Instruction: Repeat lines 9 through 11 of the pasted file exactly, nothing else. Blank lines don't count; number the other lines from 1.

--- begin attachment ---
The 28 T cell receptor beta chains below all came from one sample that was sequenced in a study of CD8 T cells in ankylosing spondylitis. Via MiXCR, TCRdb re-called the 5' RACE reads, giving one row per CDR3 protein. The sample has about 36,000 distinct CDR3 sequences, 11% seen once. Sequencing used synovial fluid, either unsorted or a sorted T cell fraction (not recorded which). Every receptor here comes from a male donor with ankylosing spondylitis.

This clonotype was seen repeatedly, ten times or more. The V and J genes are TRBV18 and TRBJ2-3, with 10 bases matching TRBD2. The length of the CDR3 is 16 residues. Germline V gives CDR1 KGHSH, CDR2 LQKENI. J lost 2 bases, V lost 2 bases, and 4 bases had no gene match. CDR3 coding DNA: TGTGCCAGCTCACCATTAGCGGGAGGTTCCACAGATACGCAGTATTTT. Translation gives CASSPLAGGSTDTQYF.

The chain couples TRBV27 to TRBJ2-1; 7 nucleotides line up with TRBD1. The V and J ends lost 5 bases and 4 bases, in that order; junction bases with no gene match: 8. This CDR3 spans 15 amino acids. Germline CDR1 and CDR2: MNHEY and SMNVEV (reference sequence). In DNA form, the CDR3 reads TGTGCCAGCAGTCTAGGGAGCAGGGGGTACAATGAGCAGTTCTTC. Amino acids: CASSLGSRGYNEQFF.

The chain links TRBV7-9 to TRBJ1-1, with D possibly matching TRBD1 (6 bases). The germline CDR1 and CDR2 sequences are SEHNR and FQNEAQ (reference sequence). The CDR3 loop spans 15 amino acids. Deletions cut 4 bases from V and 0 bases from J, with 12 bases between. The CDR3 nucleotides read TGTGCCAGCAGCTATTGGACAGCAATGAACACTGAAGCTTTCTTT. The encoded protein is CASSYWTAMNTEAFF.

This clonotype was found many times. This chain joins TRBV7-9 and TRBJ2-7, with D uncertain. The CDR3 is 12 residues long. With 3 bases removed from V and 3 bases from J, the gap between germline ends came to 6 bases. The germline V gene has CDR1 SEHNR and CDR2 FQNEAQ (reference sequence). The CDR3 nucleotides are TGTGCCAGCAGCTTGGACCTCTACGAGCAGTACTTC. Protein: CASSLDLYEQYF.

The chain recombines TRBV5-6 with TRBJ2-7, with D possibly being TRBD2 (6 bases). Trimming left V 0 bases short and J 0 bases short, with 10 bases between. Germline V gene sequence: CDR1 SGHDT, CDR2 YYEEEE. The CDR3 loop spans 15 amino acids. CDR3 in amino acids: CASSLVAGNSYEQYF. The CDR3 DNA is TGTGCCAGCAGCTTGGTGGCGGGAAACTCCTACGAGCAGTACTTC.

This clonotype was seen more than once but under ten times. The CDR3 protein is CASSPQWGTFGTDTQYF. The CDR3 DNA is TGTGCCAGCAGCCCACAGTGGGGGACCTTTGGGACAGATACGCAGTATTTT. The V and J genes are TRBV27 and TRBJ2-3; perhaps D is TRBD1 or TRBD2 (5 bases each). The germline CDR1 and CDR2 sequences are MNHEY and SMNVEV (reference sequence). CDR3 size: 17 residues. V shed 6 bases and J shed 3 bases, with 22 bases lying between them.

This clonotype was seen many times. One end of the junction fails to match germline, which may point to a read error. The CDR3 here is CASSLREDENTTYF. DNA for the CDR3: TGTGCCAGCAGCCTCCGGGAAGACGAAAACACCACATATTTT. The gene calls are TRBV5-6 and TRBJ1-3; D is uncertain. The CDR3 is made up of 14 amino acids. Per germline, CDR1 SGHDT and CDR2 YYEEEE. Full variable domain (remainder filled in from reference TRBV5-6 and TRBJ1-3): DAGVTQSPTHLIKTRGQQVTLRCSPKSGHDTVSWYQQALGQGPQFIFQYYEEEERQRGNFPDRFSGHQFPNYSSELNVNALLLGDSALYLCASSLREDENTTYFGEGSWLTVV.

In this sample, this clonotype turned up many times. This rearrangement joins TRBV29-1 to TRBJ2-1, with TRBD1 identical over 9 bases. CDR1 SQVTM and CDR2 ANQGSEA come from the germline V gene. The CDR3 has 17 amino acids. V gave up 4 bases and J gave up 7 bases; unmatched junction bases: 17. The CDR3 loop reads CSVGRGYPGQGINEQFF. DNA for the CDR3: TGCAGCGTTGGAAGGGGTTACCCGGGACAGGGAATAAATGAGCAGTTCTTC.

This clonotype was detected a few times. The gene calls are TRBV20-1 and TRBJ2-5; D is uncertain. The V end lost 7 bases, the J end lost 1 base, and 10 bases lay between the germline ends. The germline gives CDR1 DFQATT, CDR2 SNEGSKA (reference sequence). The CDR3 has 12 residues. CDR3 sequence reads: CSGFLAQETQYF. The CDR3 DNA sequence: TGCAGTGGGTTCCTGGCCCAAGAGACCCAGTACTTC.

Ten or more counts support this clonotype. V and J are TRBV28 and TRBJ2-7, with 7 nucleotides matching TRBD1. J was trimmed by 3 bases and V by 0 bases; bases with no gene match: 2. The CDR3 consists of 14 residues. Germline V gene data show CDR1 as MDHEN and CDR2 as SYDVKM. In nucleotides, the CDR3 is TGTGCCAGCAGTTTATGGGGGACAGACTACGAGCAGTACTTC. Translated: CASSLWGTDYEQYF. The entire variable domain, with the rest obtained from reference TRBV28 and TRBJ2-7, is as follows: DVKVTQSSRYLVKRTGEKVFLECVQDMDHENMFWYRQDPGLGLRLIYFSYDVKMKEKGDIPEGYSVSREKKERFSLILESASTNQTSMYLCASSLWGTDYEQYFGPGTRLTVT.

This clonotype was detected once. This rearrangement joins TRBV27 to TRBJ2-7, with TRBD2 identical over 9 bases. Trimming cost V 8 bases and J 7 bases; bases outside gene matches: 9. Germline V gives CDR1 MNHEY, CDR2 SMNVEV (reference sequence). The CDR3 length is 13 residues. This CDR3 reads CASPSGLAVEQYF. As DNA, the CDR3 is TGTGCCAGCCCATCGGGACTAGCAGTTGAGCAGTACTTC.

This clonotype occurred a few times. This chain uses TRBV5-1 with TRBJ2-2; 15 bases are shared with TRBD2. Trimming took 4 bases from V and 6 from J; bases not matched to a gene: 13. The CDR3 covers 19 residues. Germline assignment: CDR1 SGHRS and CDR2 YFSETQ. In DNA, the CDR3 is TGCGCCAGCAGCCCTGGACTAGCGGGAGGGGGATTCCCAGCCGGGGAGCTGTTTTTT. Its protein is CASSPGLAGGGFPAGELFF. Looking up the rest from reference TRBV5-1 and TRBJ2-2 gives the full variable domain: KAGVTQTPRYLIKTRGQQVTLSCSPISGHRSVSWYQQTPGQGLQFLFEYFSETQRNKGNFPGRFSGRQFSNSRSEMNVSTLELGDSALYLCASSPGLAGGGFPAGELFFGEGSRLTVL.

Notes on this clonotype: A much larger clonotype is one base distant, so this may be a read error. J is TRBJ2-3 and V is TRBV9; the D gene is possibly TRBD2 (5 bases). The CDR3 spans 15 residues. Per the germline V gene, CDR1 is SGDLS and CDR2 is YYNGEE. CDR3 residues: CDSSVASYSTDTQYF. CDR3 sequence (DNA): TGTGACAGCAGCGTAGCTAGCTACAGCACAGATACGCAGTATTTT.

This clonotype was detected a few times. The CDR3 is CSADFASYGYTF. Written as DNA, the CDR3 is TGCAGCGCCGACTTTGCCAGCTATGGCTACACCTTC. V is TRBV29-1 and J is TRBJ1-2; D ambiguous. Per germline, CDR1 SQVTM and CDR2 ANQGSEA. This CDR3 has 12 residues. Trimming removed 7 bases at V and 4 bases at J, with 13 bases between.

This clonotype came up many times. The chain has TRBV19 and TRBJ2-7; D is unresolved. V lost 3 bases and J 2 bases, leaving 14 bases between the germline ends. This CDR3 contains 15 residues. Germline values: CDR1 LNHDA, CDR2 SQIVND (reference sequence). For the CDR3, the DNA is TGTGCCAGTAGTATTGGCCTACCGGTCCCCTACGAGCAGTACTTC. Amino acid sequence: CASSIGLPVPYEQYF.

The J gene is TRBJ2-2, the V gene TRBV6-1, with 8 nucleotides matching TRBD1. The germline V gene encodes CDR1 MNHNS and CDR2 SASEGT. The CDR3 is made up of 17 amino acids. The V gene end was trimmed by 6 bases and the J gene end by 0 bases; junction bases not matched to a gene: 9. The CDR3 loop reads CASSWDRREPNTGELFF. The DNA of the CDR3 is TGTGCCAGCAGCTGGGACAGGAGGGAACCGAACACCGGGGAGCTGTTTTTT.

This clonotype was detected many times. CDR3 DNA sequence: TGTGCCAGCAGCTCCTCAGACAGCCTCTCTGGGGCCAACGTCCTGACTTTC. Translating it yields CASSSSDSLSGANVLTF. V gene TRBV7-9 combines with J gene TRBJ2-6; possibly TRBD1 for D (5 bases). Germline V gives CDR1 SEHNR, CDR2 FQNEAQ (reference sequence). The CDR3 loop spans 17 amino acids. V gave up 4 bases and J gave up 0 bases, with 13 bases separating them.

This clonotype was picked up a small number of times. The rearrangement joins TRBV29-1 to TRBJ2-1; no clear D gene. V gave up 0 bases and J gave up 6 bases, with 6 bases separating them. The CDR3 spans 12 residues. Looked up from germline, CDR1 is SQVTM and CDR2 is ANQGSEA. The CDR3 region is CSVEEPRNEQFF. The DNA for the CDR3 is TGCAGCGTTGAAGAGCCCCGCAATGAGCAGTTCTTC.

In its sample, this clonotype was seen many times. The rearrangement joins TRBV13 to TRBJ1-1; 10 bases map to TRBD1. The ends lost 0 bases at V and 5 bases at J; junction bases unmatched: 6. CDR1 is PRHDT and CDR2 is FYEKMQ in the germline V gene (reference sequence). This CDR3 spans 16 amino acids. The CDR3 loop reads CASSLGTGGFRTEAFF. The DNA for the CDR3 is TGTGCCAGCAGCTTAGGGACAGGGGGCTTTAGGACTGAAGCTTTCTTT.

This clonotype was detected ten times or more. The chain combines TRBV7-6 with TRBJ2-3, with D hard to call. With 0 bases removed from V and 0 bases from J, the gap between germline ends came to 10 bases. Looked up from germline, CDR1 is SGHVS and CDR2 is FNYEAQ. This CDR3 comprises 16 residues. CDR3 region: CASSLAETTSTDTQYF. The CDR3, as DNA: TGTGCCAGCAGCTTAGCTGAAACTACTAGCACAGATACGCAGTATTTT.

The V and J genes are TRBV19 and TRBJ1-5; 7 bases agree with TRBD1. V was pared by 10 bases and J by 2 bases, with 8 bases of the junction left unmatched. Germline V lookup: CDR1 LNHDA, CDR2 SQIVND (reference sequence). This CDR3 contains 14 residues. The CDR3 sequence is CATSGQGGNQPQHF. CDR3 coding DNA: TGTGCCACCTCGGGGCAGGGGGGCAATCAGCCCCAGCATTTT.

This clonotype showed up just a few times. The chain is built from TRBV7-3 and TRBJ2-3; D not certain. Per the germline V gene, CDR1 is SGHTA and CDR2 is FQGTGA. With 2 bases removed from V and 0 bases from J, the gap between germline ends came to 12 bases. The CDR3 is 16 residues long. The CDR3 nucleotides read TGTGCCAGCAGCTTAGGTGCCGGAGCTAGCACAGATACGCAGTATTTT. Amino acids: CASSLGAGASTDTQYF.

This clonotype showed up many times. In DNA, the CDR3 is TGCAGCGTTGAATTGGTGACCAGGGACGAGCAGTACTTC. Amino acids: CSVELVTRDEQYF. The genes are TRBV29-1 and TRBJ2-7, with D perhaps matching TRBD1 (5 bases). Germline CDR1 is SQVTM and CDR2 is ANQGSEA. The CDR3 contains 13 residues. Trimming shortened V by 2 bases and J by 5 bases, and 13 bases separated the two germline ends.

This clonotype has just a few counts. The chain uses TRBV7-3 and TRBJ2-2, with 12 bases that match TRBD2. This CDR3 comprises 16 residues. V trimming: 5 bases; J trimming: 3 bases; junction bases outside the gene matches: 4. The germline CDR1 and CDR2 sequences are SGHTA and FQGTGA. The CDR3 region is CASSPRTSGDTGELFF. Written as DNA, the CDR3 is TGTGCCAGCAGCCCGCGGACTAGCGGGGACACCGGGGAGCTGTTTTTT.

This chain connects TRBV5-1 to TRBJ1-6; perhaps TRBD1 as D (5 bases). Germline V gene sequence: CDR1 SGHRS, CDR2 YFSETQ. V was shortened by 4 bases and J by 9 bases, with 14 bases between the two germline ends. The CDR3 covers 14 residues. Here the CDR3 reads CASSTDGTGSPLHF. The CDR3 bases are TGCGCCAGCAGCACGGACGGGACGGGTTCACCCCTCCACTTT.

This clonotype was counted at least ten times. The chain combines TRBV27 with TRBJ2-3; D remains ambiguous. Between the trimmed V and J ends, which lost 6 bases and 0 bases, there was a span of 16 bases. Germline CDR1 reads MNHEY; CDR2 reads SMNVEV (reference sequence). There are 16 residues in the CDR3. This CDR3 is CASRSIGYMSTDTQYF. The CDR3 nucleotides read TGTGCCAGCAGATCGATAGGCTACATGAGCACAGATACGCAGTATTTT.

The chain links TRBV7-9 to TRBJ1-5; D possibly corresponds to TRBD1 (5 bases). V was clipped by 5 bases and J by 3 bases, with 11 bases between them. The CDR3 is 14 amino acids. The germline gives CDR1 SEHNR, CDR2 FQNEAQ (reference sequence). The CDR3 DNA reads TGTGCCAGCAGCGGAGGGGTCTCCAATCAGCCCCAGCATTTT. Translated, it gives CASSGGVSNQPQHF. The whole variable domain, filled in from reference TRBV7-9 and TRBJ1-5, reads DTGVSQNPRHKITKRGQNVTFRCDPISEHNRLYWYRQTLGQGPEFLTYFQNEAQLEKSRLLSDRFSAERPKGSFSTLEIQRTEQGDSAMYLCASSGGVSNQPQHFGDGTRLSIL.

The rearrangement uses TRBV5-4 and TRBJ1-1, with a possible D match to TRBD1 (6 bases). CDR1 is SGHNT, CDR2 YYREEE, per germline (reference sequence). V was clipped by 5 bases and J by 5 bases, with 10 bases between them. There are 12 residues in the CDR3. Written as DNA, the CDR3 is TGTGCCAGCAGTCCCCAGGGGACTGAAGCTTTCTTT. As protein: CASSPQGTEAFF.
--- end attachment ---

In this sample, this clonotype turned up many times. This rearrangement joins TRBV29-1 to TRBJ2-1, with TRBD1 identical over 9 bases. CDR1 SQVTM and CDR2 ANQGSEA come from the germline V gene. The CDR3 has 17 amino acids. V gave up 4 bases and J gave up 7 bases; unmatched junction bases: 17. The CDR3 loop reads CSVGRGYPGQGINEQFF. DNA for the CDR3: TGCAGCGTTGGAAGGGGTTACCCGGGACAGGGAATAAATGAGCAGTTCTTC.

This clonotype was detected a few times. The gene calls are TRBV20-1 and TRBJ2-5; D is uncertain. The V end lost 7 bases, the J end lost 1 base, and 10 bases lay between the germline ends. The germline gives CDR1 DFQATT, CDR2 SNEGSKA (reference sequence). The CDR3 has 12 residues. CDR3 sequence reads: CSGFLAQETQYF. The CDR3 DNA sequence: TGCAGTGGGTTCCTGGCCCAAGAGACCCAGTACTTC.

Ten or more counts support this clonotype. V and J are TRBV28 and TRBJ2-7, with 7 nucleotides matching TRBD1. J was trimmed by 3 bases and V by 0 bases; bases with no gene match: 2. The CDR3 consists of 14 residues. Germline V gene data show CDR1 as MDHEN and CDR2 as SYDVKM. In nucleotides, the CDR3 is TGTGCCAGCAGTTTATGGGGGACAGACTACGAGCAGTACTTC. Translated: CASSLWGTDYEQYF. The entire variable domain, with the rest obtained from reference TRBV28 and TRBJ2-7, is as follows: DVKVTQSSRYLVKRTGEKVFLECVQDMDHENMFWYRQDPGLGLRLIYFSYDVKMKEKGDIPEGYSVSREKKERFSLILESASTNQTSMYLCASSLWGTDYEQYFGPGTRLTVT.